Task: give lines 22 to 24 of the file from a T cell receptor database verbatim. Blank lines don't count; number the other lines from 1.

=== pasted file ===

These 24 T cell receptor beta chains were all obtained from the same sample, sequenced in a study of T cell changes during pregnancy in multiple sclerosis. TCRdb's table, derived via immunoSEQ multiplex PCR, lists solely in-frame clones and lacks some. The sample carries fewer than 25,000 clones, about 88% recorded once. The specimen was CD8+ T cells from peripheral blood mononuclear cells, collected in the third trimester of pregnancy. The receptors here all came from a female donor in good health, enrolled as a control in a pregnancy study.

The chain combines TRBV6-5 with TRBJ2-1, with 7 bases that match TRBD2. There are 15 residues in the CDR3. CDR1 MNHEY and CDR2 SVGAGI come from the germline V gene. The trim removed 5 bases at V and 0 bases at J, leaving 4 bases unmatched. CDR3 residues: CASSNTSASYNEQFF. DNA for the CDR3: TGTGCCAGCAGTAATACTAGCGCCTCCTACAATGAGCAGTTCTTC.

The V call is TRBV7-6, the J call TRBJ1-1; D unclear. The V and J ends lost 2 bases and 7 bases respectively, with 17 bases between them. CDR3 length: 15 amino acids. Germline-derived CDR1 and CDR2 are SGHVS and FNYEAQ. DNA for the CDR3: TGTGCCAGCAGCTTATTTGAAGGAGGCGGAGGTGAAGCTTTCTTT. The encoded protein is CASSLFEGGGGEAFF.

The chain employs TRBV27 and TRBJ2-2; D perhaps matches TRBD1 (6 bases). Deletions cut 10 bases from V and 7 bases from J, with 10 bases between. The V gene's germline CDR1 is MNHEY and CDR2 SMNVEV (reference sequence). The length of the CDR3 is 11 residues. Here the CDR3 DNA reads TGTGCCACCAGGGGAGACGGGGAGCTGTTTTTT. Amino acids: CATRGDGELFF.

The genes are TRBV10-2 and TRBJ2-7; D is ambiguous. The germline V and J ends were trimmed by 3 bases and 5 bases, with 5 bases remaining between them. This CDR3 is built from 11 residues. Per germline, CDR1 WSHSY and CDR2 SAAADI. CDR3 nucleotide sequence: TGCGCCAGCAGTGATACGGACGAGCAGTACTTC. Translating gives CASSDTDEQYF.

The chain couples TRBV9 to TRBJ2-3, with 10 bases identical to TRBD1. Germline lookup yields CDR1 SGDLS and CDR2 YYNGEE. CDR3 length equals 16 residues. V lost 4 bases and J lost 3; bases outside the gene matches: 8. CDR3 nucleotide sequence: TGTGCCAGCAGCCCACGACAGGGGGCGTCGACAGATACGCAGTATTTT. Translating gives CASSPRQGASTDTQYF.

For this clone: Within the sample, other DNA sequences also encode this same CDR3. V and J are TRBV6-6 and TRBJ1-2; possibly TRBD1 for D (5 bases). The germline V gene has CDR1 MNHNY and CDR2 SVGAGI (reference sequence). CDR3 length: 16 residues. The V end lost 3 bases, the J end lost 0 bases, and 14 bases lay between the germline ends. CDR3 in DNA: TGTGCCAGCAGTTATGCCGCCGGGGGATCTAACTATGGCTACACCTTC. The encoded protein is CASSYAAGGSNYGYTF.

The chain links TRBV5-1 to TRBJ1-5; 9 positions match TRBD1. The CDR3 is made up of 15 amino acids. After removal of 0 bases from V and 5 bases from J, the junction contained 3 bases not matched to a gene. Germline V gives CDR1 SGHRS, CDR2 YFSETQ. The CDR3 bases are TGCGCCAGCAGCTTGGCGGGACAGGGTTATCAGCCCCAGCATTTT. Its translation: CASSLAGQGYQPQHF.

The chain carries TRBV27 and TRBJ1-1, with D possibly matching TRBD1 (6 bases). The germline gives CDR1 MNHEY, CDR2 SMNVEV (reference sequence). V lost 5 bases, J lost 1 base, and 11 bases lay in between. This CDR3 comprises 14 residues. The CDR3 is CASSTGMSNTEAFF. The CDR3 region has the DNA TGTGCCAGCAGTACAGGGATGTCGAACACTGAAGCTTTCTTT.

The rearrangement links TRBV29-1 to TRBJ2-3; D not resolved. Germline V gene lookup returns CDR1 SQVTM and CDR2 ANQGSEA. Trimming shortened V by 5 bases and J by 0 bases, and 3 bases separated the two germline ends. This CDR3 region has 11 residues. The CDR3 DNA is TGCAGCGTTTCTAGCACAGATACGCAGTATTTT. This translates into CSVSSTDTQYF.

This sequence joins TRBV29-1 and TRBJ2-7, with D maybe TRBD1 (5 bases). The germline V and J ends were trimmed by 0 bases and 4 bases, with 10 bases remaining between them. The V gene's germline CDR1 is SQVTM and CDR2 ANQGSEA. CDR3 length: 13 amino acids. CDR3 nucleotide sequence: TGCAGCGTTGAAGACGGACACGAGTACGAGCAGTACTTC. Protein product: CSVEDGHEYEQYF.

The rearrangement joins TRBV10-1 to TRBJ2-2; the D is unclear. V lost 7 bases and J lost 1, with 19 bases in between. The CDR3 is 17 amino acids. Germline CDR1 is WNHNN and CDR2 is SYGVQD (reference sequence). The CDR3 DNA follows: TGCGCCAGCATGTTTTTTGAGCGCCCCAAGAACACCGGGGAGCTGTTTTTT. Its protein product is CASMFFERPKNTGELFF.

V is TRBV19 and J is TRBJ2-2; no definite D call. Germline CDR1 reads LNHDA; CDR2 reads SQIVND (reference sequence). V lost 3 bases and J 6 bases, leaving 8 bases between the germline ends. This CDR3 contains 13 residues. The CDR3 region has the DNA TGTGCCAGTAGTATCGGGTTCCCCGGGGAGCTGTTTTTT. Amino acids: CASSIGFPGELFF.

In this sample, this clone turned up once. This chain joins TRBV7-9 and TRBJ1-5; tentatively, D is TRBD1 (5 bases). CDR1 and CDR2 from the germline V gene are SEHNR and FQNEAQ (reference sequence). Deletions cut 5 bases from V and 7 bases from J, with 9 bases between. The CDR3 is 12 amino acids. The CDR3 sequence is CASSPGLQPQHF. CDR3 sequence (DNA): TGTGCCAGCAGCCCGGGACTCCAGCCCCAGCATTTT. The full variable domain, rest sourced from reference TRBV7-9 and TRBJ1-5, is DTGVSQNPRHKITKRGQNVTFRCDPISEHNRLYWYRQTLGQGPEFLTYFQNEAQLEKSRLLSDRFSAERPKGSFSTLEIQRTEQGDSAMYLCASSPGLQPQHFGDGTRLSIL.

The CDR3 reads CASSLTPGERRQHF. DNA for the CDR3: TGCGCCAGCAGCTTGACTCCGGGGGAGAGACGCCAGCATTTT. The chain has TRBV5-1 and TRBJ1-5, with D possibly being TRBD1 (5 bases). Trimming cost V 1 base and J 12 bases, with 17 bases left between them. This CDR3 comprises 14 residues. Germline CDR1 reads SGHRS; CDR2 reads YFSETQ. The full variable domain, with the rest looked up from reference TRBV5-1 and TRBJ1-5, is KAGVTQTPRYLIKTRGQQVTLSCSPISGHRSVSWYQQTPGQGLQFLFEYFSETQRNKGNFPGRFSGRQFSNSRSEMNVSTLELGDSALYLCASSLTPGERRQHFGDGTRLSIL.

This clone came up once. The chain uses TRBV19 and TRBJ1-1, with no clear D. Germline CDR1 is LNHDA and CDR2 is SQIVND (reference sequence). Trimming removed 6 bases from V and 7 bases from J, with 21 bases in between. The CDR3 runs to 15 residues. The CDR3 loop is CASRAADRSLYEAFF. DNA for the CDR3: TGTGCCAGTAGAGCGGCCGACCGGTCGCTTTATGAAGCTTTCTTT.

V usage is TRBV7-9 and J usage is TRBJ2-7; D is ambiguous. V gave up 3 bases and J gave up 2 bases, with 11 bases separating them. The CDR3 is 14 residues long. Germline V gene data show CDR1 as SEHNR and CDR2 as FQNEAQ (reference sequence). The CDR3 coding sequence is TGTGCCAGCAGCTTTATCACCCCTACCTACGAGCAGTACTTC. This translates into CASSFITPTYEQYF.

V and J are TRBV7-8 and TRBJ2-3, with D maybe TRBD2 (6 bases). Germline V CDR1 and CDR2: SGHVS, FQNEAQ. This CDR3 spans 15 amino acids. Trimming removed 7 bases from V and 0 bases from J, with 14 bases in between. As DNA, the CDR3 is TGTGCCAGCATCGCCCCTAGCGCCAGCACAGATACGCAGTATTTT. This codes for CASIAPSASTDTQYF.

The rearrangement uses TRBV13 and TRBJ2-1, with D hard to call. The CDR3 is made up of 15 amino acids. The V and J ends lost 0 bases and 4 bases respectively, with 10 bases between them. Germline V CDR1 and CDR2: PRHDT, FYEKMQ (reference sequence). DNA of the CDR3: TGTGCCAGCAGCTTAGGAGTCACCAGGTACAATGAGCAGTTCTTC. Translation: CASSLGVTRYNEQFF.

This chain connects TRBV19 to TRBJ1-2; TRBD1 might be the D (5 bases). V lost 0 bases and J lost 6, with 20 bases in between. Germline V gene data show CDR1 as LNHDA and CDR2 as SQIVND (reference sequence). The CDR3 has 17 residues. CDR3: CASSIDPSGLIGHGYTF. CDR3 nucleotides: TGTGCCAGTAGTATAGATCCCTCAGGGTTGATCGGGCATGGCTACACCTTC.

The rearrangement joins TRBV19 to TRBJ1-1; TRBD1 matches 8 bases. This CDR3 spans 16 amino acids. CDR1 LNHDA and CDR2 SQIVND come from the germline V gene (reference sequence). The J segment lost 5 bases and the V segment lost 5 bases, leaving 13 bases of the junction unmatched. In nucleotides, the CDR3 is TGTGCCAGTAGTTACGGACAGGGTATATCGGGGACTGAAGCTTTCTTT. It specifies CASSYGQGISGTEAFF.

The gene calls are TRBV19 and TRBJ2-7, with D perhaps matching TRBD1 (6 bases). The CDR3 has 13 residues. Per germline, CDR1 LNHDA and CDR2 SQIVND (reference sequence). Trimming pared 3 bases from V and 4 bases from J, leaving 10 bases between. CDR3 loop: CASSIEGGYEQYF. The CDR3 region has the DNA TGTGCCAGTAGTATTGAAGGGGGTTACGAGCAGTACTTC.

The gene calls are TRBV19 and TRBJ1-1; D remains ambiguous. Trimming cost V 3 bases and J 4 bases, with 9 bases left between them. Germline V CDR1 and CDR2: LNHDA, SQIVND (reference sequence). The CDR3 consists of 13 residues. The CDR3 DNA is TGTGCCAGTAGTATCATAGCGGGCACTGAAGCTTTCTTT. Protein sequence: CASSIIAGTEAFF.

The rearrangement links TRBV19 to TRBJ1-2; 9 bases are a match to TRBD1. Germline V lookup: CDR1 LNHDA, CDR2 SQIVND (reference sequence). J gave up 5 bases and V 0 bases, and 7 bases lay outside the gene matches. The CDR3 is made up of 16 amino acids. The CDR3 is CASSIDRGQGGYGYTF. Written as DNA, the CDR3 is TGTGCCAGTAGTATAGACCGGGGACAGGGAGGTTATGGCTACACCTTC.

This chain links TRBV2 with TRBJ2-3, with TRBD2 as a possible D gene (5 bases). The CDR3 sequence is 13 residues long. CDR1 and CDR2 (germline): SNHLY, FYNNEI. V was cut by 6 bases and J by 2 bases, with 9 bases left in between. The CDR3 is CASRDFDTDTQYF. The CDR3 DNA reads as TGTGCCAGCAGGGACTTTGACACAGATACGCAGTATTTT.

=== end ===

The gene calls are TRBV19 and TRBJ2-7, with D perhaps matching TRBD1 (6 bases). The CDR3 has 13 residues. Per germline, CDR1 LNHDA and CDR2 SQIVND (reference sequence). Trimming pared 3 bases from V and 4 bases from J, leaving 10 bases between. CDR3 loop: CASSIEGGYEQYF. The CDR3 region has the DNA TGTGCCAGTAGTATTGAAGGGGGTTACGAGCAGTACTTC.

The gene calls are TRBV19 and TRBJ1-1; D remains ambiguous. Trimming cost V 3 bases and J 4 bases, with 9 bases left between them. Germline V CDR1 and CDR2: LNHDA, SQIVND (reference sequence). The CDR3 consists of 13 residues. The CDR3 DNA is TGTGCCAGTAGTATCATAGCGGGCACTGAAGCTTTCTTT. Protein sequence: CASSIIAGTEAFF.

The rearrangement links TRBV19 to TRBJ1-2; 9 bases are a match to TRBD1. Germline V lookup: CDR1 LNHDA, CDR2 SQIVND (reference sequence). J gave up 5 bases and V 0 bases, and 7 bases lay outside the gene matches. The CDR3 is made up of 16 amino acids. The CDR3 is CASSIDRGQGGYGYTF. Written as DNA, the CDR3 is TGTGCCAGTAGTATAGACCGGGGACAGGGAGGTTATGGCTACACCTTC.